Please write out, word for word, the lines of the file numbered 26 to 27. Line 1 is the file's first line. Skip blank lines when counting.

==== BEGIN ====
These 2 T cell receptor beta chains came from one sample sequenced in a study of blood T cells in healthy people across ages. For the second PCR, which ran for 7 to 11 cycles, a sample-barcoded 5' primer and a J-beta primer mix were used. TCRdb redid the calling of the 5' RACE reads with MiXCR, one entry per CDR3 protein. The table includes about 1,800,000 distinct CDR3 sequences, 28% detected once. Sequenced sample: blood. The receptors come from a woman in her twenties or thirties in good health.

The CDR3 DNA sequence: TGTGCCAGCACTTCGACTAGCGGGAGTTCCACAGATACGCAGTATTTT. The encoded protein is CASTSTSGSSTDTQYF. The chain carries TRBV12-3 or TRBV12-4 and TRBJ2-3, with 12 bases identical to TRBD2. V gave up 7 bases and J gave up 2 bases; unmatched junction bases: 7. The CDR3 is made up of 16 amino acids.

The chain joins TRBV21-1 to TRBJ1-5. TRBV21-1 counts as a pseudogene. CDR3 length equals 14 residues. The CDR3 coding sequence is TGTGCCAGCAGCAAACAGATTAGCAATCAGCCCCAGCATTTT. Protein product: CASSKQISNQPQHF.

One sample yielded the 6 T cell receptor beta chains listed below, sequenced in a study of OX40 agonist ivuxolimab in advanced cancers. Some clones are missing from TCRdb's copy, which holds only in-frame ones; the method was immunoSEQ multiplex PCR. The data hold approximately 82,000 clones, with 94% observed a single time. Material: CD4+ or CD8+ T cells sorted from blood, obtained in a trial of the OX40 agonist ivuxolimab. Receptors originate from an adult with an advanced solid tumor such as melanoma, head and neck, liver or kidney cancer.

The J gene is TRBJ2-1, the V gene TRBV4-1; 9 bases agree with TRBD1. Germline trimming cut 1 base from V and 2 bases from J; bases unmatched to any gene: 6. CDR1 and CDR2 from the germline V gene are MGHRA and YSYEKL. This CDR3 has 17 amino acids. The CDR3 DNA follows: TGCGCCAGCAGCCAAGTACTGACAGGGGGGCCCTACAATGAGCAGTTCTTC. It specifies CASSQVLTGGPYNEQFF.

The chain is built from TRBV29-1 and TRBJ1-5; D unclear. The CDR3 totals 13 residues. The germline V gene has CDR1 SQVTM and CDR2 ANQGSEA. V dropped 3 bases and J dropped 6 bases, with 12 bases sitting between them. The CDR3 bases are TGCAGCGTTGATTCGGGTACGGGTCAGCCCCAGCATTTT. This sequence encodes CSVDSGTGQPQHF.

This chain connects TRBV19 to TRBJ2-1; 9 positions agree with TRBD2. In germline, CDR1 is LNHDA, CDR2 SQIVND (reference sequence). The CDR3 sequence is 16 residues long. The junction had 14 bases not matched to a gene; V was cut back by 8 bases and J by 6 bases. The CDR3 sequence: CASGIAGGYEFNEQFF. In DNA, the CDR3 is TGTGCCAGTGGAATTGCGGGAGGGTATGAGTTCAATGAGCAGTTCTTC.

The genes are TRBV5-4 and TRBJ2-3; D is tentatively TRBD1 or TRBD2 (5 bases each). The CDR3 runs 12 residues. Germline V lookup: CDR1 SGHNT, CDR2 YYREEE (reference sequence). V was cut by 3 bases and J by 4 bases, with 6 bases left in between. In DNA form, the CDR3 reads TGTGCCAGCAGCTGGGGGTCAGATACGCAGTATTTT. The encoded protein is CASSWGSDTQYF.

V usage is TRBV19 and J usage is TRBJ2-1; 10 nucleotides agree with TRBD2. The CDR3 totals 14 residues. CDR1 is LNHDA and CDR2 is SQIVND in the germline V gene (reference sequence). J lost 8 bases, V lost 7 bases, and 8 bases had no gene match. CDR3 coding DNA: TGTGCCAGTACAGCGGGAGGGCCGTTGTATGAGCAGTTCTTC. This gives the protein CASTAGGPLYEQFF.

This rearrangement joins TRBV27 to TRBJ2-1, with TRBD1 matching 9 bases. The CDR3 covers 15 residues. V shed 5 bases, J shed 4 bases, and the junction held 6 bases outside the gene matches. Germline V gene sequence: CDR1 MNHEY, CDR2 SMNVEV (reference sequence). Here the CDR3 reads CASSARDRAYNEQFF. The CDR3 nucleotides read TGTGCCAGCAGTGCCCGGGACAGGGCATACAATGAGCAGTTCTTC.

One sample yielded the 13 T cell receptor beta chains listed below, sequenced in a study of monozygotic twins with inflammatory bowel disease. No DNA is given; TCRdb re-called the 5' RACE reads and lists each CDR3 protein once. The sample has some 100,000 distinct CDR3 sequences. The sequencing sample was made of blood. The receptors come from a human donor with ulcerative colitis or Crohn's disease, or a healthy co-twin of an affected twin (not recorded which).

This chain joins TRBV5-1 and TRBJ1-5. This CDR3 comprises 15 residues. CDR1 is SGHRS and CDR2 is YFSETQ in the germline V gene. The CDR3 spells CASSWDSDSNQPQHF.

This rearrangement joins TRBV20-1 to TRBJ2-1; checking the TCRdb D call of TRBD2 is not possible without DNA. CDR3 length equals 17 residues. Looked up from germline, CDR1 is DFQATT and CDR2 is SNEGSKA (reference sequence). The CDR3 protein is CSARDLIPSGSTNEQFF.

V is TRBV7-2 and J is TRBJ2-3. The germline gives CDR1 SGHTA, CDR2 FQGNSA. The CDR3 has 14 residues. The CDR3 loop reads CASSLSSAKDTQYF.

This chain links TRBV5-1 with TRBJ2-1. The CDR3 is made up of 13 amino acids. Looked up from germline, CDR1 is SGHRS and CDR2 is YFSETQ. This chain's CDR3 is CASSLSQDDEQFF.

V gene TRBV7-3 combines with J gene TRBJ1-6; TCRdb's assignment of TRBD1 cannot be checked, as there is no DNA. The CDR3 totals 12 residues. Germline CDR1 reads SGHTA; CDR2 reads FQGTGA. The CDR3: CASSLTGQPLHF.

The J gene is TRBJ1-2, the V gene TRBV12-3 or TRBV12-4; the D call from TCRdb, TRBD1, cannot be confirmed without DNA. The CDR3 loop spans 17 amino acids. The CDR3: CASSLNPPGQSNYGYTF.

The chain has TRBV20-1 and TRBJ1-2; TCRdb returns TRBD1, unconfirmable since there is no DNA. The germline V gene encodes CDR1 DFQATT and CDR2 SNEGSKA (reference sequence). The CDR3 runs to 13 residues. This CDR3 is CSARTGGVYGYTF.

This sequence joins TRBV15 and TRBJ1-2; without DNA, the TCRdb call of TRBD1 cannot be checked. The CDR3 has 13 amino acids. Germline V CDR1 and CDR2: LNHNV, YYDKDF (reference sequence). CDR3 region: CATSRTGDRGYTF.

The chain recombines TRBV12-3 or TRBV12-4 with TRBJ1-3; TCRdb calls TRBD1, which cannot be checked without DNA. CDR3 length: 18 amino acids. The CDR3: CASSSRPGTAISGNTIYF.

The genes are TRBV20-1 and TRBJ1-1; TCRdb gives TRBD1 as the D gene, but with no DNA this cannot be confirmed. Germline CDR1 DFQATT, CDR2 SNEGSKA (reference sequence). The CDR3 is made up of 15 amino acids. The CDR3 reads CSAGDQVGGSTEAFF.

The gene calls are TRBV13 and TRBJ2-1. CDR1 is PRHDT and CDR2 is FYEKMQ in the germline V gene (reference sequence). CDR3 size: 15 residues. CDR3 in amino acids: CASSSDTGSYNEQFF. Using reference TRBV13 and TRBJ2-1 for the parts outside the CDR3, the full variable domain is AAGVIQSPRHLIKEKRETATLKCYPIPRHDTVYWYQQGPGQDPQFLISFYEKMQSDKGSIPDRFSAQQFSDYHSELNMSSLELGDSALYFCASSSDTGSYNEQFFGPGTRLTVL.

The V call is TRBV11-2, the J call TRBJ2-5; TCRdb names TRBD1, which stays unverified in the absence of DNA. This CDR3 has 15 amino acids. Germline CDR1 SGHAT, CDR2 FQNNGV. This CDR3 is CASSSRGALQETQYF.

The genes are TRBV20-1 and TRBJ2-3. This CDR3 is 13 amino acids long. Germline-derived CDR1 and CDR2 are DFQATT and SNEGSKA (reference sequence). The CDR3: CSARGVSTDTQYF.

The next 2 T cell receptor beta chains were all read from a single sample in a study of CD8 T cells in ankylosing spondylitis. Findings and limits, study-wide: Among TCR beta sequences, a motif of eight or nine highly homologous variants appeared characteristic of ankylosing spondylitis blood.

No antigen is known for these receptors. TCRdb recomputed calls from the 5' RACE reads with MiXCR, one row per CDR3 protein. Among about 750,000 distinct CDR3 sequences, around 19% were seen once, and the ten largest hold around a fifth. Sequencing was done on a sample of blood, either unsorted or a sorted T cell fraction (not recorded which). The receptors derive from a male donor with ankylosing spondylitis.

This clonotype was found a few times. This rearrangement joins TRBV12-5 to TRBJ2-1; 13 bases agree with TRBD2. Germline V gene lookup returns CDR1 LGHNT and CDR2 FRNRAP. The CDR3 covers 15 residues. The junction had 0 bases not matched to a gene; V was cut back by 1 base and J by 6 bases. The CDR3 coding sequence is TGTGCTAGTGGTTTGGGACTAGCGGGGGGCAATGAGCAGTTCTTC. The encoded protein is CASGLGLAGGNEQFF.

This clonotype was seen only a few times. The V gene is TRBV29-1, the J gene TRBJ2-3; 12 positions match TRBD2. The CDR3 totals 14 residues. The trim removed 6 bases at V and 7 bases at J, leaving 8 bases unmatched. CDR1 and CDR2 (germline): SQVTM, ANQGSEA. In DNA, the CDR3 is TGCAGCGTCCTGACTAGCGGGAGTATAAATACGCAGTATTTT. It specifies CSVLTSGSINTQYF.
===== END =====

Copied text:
No antigen is known for these receptors. TCRdb recomputed calls from the 5' RACE reads with MiXCR, one row per CDR3 protein. Among about 750,000 distinct CDR3 sequences, around 19% were seen once, and the ten largest hold around a fifth. Sequencing was done on a sample of blood, either unsorted or a sorted T cell fraction (not recorded which). The receptors derive from a male donor with ankylosing spondylitis.

This clonotype was found a few times. This rearrangement joins TRBV12-5 to TRBJ2-1; 13 bases agree with TRBD2. Germline V gene lookup returns CDR1 LGHNT and CDR2 FRNRAP. The CDR3 covers 15 residues. The junction had 0 bases not matched to a gene; V was cut back by 1 base and J by 6 bases. The CDR3 coding sequence is TGTGCTAGTGGTTTGGGACTAGCGGGGGGCAATGAGCAGTTCTTC. The encoded protein is CASGLGLAGGNEQFF.